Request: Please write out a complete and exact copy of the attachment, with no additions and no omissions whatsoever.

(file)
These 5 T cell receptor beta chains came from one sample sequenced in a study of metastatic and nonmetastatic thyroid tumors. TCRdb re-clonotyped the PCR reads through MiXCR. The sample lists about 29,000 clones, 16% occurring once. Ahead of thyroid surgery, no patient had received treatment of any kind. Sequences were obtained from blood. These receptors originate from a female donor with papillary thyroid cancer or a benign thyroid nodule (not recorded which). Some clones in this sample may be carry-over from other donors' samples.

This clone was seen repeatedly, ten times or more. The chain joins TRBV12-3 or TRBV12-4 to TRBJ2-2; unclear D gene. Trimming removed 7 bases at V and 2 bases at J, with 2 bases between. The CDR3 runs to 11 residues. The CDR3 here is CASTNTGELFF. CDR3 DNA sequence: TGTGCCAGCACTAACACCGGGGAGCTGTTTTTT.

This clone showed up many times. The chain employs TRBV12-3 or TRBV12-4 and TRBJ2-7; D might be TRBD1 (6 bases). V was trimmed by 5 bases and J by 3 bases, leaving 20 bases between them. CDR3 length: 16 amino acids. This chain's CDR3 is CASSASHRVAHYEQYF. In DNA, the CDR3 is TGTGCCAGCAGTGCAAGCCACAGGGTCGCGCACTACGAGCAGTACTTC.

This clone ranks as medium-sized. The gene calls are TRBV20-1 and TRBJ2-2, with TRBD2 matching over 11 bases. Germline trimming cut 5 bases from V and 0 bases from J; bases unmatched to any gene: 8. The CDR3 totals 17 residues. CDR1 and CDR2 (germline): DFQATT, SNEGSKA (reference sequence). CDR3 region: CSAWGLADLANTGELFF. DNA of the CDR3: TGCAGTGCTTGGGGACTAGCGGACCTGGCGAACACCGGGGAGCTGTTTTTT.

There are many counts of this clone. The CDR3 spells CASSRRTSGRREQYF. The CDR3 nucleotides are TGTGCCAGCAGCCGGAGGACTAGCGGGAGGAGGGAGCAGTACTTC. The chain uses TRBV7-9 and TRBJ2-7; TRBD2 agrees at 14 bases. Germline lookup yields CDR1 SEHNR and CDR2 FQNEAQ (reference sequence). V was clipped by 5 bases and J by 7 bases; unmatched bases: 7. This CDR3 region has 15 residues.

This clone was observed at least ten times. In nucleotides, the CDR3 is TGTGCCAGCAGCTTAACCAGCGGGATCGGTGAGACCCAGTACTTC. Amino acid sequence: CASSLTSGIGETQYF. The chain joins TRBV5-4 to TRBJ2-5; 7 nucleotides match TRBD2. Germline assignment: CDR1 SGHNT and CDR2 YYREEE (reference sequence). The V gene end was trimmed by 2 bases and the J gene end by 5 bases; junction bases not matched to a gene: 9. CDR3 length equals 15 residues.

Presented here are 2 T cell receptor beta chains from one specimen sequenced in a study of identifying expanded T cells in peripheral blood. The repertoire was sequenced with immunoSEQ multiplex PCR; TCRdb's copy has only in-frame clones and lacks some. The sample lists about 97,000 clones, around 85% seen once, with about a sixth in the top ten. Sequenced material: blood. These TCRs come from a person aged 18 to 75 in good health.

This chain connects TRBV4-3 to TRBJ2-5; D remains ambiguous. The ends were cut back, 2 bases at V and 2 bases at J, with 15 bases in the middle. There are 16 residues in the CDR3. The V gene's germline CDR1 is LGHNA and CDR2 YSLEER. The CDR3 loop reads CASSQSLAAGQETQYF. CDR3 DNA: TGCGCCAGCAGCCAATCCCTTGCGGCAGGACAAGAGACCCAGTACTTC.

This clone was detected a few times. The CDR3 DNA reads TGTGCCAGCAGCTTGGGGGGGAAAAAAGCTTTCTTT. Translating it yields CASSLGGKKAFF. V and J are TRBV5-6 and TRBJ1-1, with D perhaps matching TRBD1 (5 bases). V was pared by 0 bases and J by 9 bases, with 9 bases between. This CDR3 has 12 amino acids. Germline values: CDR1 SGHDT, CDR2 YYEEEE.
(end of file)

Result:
These 5 T cell receptor beta chains came from one sample sequenced in a study of metastatic and nonmetastatic thyroid tumors. TCRdb re-clonotyped the PCR reads through MiXCR. The sample lists about 29,000 clones, 16% occurring once. Ahead of thyroid surgery, no patient had received treatment of any kind. Sequences were obtained from blood. These receptors originate from a female donor with papillary thyroid cancer or a benign thyroid nodule (not recorded which). Some clones in this sample may be carry-over from other donors' samples.

This clone was seen repeatedly, ten times or more. The chain joins TRBV12-3 or TRBV12-4 to TRBJ2-2; unclear D gene. Trimming removed 7 bases at V and 2 bases at J, with 2 bases between. The CDR3 runs to 11 residues. The CDR3 here is CASTNTGELFF. CDR3 DNA sequence: TGTGCCAGCACTAACACCGGGGAGCTGTTTTTT.

This clone showed up many times. The chain employs TRBV12-3 or TRBV12-4 and TRBJ2-7; D might be TRBD1 (6 bases). V was trimmed by 5 bases and J by 3 bases, leaving 20 bases between them. CDR3 length: 16 amino acids. This chain's CDR3 is CASSASHRVAHYEQYF. In DNA, the CDR3 is TGTGCCAGCAGTGCAAGCCACAGGGTCGCGCACTACGAGCAGTACTTC.

This clone ranks as medium-sized. The gene calls are TRBV20-1 and TRBJ2-2, with TRBD2 matching over 11 bases. Germline trimming cut 5 bases from V and 0 bases from J; bases unmatched to any gene: 8. The CDR3 totals 17 residues. CDR1 and CDR2 (germline): DFQATT, SNEGSKA (reference sequence). CDR3 region: CSAWGLADLANTGELFF. DNA of the CDR3: TGCAGTGCTTGGGGACTAGCGGACCTGGCGAACACCGGGGAGCTGTTTTTT.

There are many counts of this clone. The CDR3 spells CASSRRTSGRREQYF. The CDR3 nucleotides are TGTGCCAGCAGCCGGAGGACTAGCGGGAGGAGGGAGCAGTACTTC. The chain uses TRBV7-9 and TRBJ2-7; TRBD2 agrees at 14 bases. Germline lookup yields CDR1 SEHNR and CDR2 FQNEAQ (reference sequence). V was clipped by 5 bases and J by 7 bases; unmatched bases: 7. This CDR3 region has 15 residues.

This clone was observed at least ten times. In nucleotides, the CDR3 is TGTGCCAGCAGCTTAACCAGCGGGATCGGTGAGACCCAGTACTTC. Amino acid sequence: CASSLTSGIGETQYF. The chain joins TRBV5-4 to TRBJ2-5; 7 nucleotides match TRBD2. Germline assignment: CDR1 SGHNT and CDR2 YYREEE (reference sequence). The V gene end was trimmed by 2 bases and the J gene end by 5 bases; junction bases not matched to a gene: 9. CDR3 length equals 15 residues.

Presented here are 2 T cell receptor beta chains from one specimen sequenced in a study of identifying expanded T cells in peripheral blood. The repertoire was sequenced with immunoSEQ multiplex PCR; TCRdb's copy has only in-frame clones and lacks some. The sample lists about 97,000 clones, around 85% seen once, with about a sixth in the top ten. Sequenced material: blood. These TCRs come from a person aged 18 to 75 in good health.

This chain connects TRBV4-3 to TRBJ2-5; D remains ambiguous. The ends were cut back, 2 bases at V and 2 bases at J, with 15 bases in the middle. There are 16 residues in the CDR3. The V gene's germline CDR1 is LGHNA and CDR2 YSLEER. The CDR3 loop reads CASSQSLAAGQETQYF. CDR3 DNA: TGCGCCAGCAGCCAATCCCTTGCGGCAGGACAAGAGACCCAGTACTTC.

This clone was detected a few times. The CDR3 DNA reads TGTGCCAGCAGCTTGGGGGGGAAAAAAGCTTTCTTT. Translating it yields CASSLGGKKAFF. V and J are TRBV5-6 and TRBJ1-1, with D perhaps matching TRBD1 (5 bases). V was pared by 0 bases and J by 9 bases, with 9 bases between. This CDR3 has 12 amino acids. Germline values: CDR1 SGHDT, CDR2 YYEEEE.